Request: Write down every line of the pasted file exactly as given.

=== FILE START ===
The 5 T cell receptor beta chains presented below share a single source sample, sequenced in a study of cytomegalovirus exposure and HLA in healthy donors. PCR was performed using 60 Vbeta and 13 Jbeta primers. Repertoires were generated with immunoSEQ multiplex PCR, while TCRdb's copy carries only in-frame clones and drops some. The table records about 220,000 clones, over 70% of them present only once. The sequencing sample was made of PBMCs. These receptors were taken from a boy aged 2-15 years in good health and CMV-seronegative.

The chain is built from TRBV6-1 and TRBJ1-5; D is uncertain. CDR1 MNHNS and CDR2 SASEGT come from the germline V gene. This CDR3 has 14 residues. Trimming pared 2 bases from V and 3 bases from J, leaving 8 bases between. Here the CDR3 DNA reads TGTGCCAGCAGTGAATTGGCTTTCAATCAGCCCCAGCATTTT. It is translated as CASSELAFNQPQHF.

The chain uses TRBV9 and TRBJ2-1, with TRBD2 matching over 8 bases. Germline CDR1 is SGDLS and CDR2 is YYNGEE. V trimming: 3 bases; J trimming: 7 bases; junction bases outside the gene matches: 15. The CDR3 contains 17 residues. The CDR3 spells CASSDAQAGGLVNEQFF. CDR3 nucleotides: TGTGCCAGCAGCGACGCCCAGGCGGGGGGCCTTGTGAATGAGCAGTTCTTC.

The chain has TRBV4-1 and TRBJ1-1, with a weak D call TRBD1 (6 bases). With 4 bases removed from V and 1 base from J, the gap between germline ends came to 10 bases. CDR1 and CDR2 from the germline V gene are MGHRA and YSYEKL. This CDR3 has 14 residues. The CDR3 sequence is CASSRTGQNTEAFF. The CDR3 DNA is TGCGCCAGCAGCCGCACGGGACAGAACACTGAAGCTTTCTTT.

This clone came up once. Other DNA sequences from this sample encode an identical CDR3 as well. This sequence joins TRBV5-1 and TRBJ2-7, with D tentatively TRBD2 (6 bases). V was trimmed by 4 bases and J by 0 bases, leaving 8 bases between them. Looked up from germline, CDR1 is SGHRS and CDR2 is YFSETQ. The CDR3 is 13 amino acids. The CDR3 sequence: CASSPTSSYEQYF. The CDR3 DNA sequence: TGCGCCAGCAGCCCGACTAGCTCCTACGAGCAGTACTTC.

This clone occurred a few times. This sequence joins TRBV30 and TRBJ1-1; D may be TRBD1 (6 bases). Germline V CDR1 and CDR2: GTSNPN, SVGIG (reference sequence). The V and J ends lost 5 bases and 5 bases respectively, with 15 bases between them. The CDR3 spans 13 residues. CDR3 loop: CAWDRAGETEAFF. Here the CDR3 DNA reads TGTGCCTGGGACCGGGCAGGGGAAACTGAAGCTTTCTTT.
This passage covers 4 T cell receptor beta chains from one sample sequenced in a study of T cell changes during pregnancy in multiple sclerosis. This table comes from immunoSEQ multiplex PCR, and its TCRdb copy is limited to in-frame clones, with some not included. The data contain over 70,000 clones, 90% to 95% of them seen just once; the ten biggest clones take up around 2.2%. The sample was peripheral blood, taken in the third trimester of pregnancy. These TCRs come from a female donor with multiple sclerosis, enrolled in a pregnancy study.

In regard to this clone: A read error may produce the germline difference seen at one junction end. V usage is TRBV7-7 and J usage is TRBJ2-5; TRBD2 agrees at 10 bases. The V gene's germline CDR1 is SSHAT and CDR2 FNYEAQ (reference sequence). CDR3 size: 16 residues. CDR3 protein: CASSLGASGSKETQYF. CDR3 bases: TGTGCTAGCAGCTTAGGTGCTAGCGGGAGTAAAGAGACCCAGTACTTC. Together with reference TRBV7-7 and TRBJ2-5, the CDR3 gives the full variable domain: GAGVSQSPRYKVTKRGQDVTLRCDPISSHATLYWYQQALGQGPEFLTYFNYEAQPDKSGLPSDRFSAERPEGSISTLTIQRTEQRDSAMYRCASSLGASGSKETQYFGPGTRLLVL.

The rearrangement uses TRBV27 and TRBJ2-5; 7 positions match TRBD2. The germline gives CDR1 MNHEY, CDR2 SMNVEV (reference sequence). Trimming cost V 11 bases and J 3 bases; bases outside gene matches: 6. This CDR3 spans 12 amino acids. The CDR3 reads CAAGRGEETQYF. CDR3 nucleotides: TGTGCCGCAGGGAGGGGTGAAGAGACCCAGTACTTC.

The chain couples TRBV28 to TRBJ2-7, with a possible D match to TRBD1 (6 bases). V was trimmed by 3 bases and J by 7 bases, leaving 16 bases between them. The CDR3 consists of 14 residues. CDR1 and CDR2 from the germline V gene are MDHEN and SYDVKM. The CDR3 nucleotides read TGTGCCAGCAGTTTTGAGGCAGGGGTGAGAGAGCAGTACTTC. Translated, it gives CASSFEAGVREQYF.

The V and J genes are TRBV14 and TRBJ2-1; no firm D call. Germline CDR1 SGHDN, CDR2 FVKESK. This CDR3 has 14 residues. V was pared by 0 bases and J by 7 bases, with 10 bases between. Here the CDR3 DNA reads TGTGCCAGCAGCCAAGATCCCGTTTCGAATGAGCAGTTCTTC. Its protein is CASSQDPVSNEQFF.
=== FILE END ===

The 5 T cell receptor beta chains presented below share a single source sample, sequenced in a study of cytomegalovirus exposure and HLA in healthy donors. PCR was performed using 60 Vbeta and 13 Jbeta primers. Repertoires were generated with immunoSEQ multiplex PCR, while TCRdb's copy carries only in-frame clones and drops some. The table records about 220,000 clones, over 70% of them present only once. The sequencing sample was made of PBMCs. These receptors were taken from a boy aged 2-15 years in good health and CMV-seronegative.

The chain is built from TRBV6-1 and TRBJ1-5; D is uncertain. CDR1 MNHNS and CDR2 SASEGT come from the germline V gene. This CDR3 has 14 residues. Trimming pared 2 bases from V and 3 bases from J, leaving 8 bases between. Here the CDR3 DNA reads TGTGCCAGCAGTGAATTGGCTTTCAATCAGCCCCAGCATTTT. It is translated as CASSELAFNQPQHF.

The chain uses TRBV9 and TRBJ2-1, with TRBD2 matching over 8 bases. Germline CDR1 is SGDLS and CDR2 is YYNGEE. V trimming: 3 bases; J trimming: 7 bases; junction bases outside the gene matches: 15. The CDR3 contains 17 residues. The CDR3 spells CASSDAQAGGLVNEQFF. CDR3 nucleotides: TGTGCCAGCAGCGACGCCCAGGCGGGGGGCCTTGTGAATGAGCAGTTCTTC.

The chain has TRBV4-1 and TRBJ1-1, with a weak D call TRBD1 (6 bases). With 4 bases removed from V and 1 base from J, the gap between germline ends came to 10 bases. CDR1 and CDR2 from the germline V gene are MGHRA and YSYEKL. This CDR3 has 14 residues. The CDR3 sequence is CASSRTGQNTEAFF. The CDR3 DNA is TGCGCCAGCAGCCGCACGGGACAGAACACTGAAGCTTTCTTT.

This clone came up once. Other DNA sequences from this sample encode an identical CDR3 as well. This sequence joins TRBV5-1 and TRBJ2-7, with D tentatively TRBD2 (6 bases). V was trimmed by 4 bases and J by 0 bases, leaving 8 bases between them. Looked up from germline, CDR1 is SGHRS and CDR2 is YFSETQ. The CDR3 is 13 amino acids. The CDR3 sequence: CASSPTSSYEQYF. The CDR3 DNA sequence: TGCGCCAGCAGCCCGACTAGCTCCTACGAGCAGTACTTC.

This clone occurred a few times. This sequence joins TRBV30 and TRBJ1-1; D may be TRBD1 (6 bases). Germline V CDR1 and CDR2: GTSNPN, SVGIG (reference sequence). The V and J ends lost 5 bases and 5 bases respectively, with 15 bases between them. The CDR3 spans 13 residues. CDR3 loop: CAWDRAGETEAFF. Here the CDR3 DNA reads TGTGCCTGGGACCGGGCAGGGGAAACTGAAGCTTTCTTT.
This passage covers 4 T cell receptor beta chains from one sample sequenced in a study of T cell changes during pregnancy in multiple sclerosis. This table comes from immunoSEQ multiplex PCR, and its TCRdb copy is limited to in-frame clones, with some not included. The data contain over 70,000 clones, 90% to 95% of them seen just once; the ten biggest clones take up around 2.2%. The sample was peripheral blood, taken in the third trimester of pregnancy. These TCRs come from a female donor with multiple sclerosis, enrolled in a pregnancy study.

In regard to this clone: A read error may produce the germline difference seen at one junction end. V usage is TRBV7-7 and J usage is TRBJ2-5; TRBD2 agrees at 10 bases. The V gene's germline CDR1 is SSHAT and CDR2 FNYEAQ (reference sequence). CDR3 size: 16 residues. CDR3 protein: CASSLGASGSKETQYF. CDR3 bases: TGTGCTAGCAGCTTAGGTGCTAGCGGGAGTAAAGAGACCCAGTACTTC. Together with reference TRBV7-7 and TRBJ2-5, the CDR3 gives the full variable domain: GAGVSQSPRYKVTKRGQDVTLRCDPISSHATLYWYQQALGQGPEFLTYFNYEAQPDKSGLPSDRFSAERPEGSISTLTIQRTEQRDSAMYRCASSLGASGSKETQYFGPGTRLLVL.

The rearrangement uses TRBV27 and TRBJ2-5; 7 positions match TRBD2. The germline gives CDR1 MNHEY, CDR2 SMNVEV (reference sequence). Trimming cost V 11 bases and J 3 bases; bases outside gene matches: 6. This CDR3 spans 12 amino acids. The CDR3 reads CAAGRGEETQYF. CDR3 nucleotides: TGTGCCGCAGGGAGGGGTGAAGAGACCCAGTACTTC.

The chain couples TRBV28 to TRBJ2-7, with a possible D match to TRBD1 (6 bases). V was trimmed by 3 bases and J by 7 bases, leaving 16 bases between them. The CDR3 consists of 14 residues. CDR1 and CDR2 from the germline V gene are MDHEN and SYDVKM. The CDR3 nucleotides read TGTGCCAGCAGTTTTGAGGCAGGGGTGAGAGAGCAGTACTTC. Translated, it gives CASSFEAGVREQYF.

The V and J genes are TRBV14 and TRBJ2-1; no firm D call. Germline CDR1 SGHDN, CDR2 FVKESK. This CDR3 has 14 residues. V was pared by 0 bases and J by 7 bases, with 10 bases between. Here the CDR3 DNA reads TGTGCCAGCAGCCAAGATCCCGTTTCGAATGAGCAGTTCTTC. Its protein is CASSQDPVSNEQFF.